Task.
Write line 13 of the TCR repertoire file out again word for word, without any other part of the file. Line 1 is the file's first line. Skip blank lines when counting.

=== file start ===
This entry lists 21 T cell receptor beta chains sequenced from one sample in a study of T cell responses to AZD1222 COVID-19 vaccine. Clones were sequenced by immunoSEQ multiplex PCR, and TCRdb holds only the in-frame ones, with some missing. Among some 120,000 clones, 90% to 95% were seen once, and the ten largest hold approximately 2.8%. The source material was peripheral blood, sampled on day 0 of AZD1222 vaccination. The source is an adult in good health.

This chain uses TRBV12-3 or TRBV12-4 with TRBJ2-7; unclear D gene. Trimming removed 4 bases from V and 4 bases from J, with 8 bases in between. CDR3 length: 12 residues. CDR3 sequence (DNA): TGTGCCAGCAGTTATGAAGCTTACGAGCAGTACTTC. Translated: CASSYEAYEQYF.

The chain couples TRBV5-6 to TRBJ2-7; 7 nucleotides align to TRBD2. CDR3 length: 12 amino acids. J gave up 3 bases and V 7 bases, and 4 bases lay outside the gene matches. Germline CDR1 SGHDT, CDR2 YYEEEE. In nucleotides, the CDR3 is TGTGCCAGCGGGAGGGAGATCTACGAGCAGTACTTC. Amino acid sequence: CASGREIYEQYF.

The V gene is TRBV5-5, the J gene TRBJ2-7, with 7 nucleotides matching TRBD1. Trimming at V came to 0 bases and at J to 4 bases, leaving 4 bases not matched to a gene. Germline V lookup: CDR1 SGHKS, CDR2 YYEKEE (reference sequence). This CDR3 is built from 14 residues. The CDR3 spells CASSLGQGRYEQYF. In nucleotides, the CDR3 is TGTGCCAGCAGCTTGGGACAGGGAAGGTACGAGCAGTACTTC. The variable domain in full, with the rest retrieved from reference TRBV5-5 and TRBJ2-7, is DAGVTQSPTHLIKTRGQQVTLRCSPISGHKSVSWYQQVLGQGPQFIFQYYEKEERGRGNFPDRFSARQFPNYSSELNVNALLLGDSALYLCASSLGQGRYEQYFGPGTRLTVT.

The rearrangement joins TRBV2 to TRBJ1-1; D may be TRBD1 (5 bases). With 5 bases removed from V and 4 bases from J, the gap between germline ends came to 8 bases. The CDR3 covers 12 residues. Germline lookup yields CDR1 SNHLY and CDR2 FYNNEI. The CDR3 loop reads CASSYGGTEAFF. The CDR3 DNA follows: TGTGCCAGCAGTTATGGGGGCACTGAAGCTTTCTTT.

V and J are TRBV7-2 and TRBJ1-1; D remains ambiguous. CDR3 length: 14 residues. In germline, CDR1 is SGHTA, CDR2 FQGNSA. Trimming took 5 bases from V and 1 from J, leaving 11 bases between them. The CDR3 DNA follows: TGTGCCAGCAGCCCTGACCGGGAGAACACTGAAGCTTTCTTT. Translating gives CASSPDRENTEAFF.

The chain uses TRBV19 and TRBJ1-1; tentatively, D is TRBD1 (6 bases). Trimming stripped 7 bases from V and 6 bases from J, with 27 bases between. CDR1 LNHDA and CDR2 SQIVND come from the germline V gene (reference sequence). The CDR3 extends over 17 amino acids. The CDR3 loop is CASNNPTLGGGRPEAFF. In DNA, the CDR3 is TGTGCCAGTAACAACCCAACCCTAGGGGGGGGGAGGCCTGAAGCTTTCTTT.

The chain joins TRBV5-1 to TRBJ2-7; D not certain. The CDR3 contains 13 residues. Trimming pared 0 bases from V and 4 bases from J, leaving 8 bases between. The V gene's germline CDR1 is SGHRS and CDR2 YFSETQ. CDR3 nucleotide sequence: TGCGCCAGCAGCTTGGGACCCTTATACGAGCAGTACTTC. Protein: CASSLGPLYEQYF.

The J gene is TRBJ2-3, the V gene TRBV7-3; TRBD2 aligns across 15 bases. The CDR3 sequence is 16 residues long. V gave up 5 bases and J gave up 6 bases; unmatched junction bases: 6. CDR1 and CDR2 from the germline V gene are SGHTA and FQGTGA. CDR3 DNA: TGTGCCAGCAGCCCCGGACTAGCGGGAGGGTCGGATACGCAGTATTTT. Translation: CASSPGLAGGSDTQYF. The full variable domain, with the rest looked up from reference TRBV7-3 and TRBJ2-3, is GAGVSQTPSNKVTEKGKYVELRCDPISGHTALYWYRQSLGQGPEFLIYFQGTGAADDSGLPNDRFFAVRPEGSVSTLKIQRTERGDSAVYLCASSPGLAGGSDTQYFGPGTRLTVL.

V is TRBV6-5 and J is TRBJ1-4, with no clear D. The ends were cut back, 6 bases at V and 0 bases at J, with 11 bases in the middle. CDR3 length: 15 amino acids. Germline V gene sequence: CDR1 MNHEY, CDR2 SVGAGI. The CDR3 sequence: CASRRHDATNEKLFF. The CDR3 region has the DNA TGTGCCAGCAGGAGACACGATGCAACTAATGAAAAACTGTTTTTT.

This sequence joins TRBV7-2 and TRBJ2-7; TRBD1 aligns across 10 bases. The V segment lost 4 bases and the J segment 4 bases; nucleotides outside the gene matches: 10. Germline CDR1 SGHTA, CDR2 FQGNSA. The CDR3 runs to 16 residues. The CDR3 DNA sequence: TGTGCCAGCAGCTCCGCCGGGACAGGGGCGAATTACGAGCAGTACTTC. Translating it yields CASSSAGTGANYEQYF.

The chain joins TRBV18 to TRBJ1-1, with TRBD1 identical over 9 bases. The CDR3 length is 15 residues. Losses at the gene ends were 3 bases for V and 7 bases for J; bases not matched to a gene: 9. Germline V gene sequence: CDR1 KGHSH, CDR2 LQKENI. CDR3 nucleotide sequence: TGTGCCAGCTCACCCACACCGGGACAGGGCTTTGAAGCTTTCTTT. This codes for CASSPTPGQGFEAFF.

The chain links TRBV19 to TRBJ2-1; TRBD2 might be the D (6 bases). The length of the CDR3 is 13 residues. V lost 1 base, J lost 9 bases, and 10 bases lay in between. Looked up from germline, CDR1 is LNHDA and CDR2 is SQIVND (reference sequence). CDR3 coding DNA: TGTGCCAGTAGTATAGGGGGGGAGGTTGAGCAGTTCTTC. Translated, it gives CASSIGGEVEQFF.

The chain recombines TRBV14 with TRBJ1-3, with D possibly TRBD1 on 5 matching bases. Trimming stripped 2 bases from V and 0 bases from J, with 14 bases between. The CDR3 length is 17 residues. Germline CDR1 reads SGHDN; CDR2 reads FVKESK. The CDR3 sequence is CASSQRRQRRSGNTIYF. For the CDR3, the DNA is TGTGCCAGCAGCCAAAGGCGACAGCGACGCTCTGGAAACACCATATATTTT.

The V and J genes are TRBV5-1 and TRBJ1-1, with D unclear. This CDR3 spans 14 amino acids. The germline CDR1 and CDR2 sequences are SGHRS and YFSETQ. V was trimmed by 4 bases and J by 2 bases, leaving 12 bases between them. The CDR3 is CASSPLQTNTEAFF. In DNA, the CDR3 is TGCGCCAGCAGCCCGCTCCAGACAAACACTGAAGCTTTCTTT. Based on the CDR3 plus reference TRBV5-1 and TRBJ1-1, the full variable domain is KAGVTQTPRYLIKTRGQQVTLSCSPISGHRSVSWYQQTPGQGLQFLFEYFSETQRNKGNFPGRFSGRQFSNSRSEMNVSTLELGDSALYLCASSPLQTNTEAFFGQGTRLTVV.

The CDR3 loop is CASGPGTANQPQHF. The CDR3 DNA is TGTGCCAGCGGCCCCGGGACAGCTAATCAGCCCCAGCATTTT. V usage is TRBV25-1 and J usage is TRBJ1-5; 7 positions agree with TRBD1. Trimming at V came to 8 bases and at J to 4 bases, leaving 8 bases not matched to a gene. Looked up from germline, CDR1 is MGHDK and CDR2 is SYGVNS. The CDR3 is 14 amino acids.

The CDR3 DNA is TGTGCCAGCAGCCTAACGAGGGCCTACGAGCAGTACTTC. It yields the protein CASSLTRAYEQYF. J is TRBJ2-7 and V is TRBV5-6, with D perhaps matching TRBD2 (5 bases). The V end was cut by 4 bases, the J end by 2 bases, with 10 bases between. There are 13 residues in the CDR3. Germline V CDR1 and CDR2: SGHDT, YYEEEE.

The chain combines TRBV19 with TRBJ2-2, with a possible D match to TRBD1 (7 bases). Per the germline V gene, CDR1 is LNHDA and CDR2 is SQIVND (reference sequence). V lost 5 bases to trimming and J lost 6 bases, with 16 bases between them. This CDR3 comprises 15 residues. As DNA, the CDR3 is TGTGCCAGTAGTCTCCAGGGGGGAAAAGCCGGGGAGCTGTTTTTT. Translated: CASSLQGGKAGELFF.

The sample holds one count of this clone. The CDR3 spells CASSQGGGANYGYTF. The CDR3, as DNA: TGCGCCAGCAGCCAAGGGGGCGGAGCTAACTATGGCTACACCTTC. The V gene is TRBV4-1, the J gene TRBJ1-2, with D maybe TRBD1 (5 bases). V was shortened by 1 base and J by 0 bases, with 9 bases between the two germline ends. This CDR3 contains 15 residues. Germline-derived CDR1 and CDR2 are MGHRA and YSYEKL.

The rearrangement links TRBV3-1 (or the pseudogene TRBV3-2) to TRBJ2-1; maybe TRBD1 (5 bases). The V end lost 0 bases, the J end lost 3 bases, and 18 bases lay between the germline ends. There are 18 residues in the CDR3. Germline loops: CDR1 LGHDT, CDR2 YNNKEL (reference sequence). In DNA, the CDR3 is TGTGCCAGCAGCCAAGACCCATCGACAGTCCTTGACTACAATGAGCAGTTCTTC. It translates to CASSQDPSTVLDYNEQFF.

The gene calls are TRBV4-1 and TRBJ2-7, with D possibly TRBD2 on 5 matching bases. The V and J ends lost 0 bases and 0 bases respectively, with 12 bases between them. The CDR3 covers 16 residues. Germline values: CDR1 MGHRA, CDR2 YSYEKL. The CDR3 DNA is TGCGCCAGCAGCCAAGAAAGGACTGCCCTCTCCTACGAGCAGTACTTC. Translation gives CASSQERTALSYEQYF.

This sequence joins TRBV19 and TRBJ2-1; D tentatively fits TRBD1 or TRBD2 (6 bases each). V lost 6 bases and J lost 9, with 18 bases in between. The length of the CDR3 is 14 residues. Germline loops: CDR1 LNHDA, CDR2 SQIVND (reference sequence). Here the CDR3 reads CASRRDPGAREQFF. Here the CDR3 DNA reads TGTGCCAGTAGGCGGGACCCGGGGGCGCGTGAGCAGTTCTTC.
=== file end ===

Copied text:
The chain links TRBV19 to TRBJ2-1; TRBD2 might be the D (6 bases). The length of the CDR3 is 13 residues. V lost 1 base, J lost 9 bases, and 10 bases lay in between. Looked up from germline, CDR1 is LNHDA and CDR2 is SQIVND (reference sequence). CDR3 coding DNA: TGTGCCAGTAGTATAGGGGGGGAGGTTGAGCAGTTCTTC. Translated, it gives CASSIGGEVEQFF.